Jo first sketches her design on paper before moving to the furnace, where she would take a blowing iron. Here she might roll it into little chips of colour, use tweezers to manipulate it and swirl the colours together, or twist it up by blowing a bubble that would be broken off and put into the kiln to cool down.

It is captivating to learn that Jo often makes little pieces with layers of different colours that she puts in the kiln, and once they are cool, she breaks them into sections to put in a box, her equivalent of a painter’s palette.

“At the beginning of the day, when I am going to be making the pieces, I'll go to that colour box to select pieces and lay them out on a big table before deciding how I want to use them. It might mean layering a piece using different coloured fragments from my box, which I combine with clear glass."

A collection of Jo's glass craft
A collection of Jo's glass craft
The temperature of the furnace is about 1100 °C, and as soon as the glass is out, it cools quite rapidly. When it gets down to about 700 or 800 °C, it gets difficult to move, so Jo has to reheat it in a heating chamber, or ‘Glory Hole’.

"I scratch or score a line near the neck of the piece and tap the iron, which causes a vibration that travels down the iron and breaks the glass at its weakest point. That piece can then go into a kiln to be kept warm at about 500°C and kept there until I'm ready to stop for the day because if the glass goes any lower than that, the stress will cause it to break.

"It's a bit like if you pour boiling water into a cold glass, the shock will crack it. This is the opposite; if it is too hot and you cool it too quickly, the shock will make it shatter."

Jo is looking forward to the opening of the exhibition; it is all part of her exciting glass-making journey that she has fallen in love with.

Willem Heesen and his son Bernard
Willem Heesen and his son Bernard
Along the way, she had a number of key mentors, such as attending a glass conference at Fraunau in Germany, where she met Willem Heesen, who invited her to his studio at De Oude Horn, Leerdam, Holland, during the summer holidays while she was studying.

“It was incredible,” she says, working with Willem and his son Bernard.

After she completed her degree, she says she could not get a job for love or money in Redcar, so she borrowed money from her brother, hopped on a bus to London, and once there, opened the Yellow Pages to find a glassmaker landing on Anthony Stern.

Jo with Anthony Stern
Jo with Anthony Stern
“It was one of those lucky moments. His assistant had just gone on holiday, so he invited me to do a couple of weeks’ work. It was great; we just clicked.

“He then called me after I had returned home to offer me a permanent job. It was my first proper professional position, and he was the most creative guy I worked with. It was amazing, and I stayed for about 5 years.

By all accounts, it sounded fun. Four days a week were production fulfilling orders, and Friday was a playday. “We would work until lunchtime, then on our return to the studio, it would be playtime where we would just try out anything we fancied doing."

“It was a vibrant period, and that feeling he instilled in me has never left me. Anthony was a massive influence on me.”

Jo’s passion fuels her desire to keep on making new pieces, and so I am interested in what the future holds.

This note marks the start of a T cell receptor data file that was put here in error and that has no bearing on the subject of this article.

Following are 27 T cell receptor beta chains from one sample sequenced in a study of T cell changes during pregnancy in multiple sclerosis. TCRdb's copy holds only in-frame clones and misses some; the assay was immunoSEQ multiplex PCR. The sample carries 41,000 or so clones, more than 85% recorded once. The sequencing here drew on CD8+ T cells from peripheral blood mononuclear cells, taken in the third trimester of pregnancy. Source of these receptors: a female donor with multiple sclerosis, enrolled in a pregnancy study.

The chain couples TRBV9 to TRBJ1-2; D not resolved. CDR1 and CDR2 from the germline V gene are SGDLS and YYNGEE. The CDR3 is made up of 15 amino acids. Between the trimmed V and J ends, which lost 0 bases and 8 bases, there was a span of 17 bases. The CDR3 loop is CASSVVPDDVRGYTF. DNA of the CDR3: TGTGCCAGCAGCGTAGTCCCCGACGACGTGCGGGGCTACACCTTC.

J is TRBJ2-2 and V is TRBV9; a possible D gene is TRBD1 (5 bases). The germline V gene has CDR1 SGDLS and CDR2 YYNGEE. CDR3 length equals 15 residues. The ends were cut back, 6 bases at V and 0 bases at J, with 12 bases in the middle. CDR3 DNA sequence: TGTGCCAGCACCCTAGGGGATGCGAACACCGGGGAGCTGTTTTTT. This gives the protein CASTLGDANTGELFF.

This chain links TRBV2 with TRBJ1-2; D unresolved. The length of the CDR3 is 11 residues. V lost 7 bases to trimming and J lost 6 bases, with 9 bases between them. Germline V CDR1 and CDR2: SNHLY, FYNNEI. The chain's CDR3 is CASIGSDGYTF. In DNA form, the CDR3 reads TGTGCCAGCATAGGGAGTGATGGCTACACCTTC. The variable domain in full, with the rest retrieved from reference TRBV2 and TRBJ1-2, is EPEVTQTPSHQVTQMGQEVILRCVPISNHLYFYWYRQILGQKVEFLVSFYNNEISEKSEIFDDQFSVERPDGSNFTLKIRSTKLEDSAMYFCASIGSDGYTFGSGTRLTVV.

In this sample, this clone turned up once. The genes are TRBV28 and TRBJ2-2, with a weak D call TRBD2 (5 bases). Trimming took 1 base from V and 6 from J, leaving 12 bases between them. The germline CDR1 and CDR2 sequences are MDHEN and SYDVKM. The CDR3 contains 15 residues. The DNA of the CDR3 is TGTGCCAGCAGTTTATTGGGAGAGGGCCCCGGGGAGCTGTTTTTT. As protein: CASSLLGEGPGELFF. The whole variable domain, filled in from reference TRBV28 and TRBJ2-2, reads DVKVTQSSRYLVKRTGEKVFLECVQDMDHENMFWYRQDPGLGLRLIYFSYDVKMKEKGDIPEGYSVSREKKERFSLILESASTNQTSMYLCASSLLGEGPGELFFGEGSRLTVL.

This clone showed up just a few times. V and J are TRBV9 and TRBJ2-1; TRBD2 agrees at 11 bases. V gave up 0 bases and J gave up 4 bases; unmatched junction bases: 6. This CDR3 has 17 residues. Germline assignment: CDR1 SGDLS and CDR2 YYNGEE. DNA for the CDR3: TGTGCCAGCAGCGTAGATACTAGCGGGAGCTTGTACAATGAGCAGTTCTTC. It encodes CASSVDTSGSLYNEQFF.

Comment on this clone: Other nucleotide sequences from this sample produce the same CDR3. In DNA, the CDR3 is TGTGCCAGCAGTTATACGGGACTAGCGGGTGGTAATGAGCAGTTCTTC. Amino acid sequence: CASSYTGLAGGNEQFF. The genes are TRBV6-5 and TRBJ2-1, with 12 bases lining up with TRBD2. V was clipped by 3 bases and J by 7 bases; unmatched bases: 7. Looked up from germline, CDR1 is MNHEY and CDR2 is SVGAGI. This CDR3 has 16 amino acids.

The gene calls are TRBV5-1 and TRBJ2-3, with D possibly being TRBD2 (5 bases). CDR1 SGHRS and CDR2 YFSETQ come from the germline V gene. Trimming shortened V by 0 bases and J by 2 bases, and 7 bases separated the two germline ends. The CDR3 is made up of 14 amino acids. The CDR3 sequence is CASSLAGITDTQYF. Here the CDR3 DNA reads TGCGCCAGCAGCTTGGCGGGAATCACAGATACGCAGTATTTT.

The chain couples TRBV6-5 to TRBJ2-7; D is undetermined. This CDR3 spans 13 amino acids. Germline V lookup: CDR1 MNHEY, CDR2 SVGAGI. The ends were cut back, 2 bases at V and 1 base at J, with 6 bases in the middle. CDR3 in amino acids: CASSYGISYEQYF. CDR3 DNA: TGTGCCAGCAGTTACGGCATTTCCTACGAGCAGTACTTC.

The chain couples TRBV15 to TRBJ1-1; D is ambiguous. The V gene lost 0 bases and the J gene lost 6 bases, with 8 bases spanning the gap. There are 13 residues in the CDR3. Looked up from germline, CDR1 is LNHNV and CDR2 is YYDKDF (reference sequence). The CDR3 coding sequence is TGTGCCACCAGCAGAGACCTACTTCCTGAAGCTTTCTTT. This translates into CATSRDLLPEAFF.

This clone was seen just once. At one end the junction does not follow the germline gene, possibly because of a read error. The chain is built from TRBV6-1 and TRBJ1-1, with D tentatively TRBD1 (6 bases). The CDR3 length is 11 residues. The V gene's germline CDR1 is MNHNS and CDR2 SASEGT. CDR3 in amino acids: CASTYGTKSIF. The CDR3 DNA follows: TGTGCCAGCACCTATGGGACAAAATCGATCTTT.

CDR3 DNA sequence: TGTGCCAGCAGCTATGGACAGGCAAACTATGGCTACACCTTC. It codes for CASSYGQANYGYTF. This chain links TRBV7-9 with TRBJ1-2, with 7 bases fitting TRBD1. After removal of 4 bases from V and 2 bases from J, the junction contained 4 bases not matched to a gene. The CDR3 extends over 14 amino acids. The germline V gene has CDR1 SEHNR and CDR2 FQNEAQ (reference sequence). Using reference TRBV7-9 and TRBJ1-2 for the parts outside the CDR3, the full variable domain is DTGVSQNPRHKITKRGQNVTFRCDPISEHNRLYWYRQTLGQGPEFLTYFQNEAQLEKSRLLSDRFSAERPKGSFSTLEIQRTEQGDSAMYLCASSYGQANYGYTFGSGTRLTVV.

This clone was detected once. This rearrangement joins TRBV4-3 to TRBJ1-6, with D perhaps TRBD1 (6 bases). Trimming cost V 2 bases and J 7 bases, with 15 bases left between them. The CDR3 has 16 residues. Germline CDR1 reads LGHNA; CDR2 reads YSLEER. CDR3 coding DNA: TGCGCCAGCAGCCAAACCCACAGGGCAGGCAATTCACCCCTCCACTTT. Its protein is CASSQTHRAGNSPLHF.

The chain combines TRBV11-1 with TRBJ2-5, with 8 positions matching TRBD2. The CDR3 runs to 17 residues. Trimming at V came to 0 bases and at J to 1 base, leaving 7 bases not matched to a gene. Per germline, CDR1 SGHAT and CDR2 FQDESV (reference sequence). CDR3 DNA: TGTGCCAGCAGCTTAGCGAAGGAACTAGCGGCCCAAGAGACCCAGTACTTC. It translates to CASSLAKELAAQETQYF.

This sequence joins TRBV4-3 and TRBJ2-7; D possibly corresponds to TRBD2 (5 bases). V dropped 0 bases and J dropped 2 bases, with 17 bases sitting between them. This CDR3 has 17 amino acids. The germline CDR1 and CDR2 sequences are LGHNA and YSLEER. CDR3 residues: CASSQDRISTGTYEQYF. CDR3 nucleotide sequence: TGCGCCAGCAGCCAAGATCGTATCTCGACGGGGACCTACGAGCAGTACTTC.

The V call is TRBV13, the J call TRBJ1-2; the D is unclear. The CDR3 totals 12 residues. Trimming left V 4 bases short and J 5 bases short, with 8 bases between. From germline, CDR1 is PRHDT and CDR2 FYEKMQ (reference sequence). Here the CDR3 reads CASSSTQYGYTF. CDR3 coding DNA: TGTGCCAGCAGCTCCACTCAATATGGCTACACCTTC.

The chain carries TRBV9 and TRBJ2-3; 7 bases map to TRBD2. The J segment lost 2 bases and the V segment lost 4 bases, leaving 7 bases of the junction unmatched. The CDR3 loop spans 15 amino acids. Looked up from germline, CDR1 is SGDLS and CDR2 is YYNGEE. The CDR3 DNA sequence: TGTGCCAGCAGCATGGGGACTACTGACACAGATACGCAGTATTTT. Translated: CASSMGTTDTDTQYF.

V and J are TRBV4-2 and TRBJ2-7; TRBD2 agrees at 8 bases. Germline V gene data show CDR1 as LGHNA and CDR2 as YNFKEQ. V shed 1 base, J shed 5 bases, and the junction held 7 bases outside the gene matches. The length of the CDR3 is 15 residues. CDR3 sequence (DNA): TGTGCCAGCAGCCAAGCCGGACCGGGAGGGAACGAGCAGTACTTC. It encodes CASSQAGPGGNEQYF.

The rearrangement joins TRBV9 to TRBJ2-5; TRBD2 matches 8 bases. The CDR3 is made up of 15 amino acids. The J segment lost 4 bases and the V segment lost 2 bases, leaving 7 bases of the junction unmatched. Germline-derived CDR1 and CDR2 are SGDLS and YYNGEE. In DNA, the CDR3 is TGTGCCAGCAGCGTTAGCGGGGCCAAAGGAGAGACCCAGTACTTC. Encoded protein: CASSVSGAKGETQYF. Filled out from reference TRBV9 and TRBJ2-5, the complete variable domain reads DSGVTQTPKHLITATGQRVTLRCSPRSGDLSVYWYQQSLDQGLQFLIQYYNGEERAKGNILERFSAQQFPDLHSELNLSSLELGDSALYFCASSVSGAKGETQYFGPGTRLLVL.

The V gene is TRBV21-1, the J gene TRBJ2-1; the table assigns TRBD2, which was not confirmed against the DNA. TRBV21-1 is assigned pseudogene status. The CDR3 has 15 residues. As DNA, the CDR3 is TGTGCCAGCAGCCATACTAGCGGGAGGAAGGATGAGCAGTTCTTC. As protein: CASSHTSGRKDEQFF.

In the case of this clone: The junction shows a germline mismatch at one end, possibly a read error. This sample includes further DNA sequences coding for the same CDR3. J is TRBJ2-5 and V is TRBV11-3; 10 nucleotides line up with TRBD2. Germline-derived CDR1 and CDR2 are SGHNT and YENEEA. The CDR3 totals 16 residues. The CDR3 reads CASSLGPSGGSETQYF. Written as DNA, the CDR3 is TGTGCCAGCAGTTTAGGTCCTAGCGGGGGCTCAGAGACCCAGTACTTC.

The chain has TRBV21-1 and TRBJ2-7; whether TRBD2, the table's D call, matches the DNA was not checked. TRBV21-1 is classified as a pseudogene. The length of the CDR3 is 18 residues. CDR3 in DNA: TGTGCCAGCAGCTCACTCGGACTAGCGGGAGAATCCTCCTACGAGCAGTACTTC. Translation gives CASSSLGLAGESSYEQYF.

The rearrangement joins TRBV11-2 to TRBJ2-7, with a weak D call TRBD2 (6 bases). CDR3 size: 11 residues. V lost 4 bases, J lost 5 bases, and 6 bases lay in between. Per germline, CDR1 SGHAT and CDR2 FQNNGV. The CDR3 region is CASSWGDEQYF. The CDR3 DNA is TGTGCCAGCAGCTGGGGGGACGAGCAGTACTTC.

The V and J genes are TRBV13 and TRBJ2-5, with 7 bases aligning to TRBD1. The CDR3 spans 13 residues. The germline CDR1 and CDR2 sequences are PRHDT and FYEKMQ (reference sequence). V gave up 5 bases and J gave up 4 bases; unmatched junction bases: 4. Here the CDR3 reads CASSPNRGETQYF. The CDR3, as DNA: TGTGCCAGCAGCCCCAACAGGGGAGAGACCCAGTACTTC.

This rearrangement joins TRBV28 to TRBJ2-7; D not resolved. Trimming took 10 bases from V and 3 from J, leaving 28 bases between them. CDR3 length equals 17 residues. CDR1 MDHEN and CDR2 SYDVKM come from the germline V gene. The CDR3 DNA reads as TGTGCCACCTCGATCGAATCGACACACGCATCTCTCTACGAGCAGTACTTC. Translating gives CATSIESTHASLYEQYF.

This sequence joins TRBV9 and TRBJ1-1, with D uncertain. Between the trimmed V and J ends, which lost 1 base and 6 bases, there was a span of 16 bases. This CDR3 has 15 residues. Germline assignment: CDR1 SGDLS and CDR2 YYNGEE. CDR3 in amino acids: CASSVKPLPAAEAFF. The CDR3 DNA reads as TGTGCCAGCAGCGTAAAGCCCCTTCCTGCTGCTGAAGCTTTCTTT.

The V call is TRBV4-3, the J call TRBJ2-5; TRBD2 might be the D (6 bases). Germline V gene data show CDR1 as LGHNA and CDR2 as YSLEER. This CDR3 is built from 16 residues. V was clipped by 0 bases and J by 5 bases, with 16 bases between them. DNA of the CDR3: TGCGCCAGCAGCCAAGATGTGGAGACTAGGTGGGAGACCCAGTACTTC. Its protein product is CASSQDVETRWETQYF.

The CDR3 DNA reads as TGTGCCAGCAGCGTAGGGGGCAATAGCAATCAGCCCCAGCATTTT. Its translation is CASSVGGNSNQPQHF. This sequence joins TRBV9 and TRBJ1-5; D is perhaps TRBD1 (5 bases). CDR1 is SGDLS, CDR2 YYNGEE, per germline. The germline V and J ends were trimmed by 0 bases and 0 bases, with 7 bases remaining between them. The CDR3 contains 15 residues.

"I've got quite a lot of other pieces that I've been desperate to make, especially some I want to remake from when I was a student, which I never actually took further forward, and never even disclosed what the pieces were about.”

Jo tells me that just before she went to university, she had cancer, and the treatment was gruelling. She wasn’t able to go to school, and it was a struggle to be in pain.

Healing with grace
Healing with grace
“I started working on pieces that were all about that process of starting to feel like a healthier youngster. The cancer diagnosis meant it had to be cut out, so these pieces are about that brutal process and the healing.

“Like the pandemic, it was a horrible time for people, and everyone has their scars that need healing. My new work is taking these pieces that I made way back when. They were pretty, got scarred, and went back to the heat, which is the beginning of making something beautiful. I believe it will be really positive as scars do heal and something better, something more interesting comes from that.”

It is uplifting to hear Jo’s story and her work with friends Caroline White and Derek Bransfield, whom she works with, to offer people red-letter days when they can learn all about the process and make their own pieces. Jo is going to continue glass teaching, making new works, and doing something that she loves doing.

“All my artwork has some meaning for me; it is important in the healing process. Creativity is so important, whether you are baking fabulous cakes, composing music, or painting; everybody needs art in their life."

Jo teaching a student at Derek Bransfield's studio.Jo teaching a student at Derek Bransfield's studio.
(L-R) Caroline White and Jo Kenny(L-R) Caroline White and Jo Kenny
With so much criticism levelled at The Arts Council these days, you won’t hear any coming from Jo; it has been her lifeline when it was needed, and for now, I will let her get back to playing, innovating, and experimenting with the joy of glassmaking. It enabled her to build her confidence.

“Even after all these years, I'm still excited to find new ways to use glass.”

Jo will be giving a talk and showing some of her work at Whitby Steampunk weekend on 11th February more information here and also here

Joanne Kenny's work is on at the Pyramid Gallery, 43 Stonegate York. 01904 641187

Visit Jo's website to learn more here.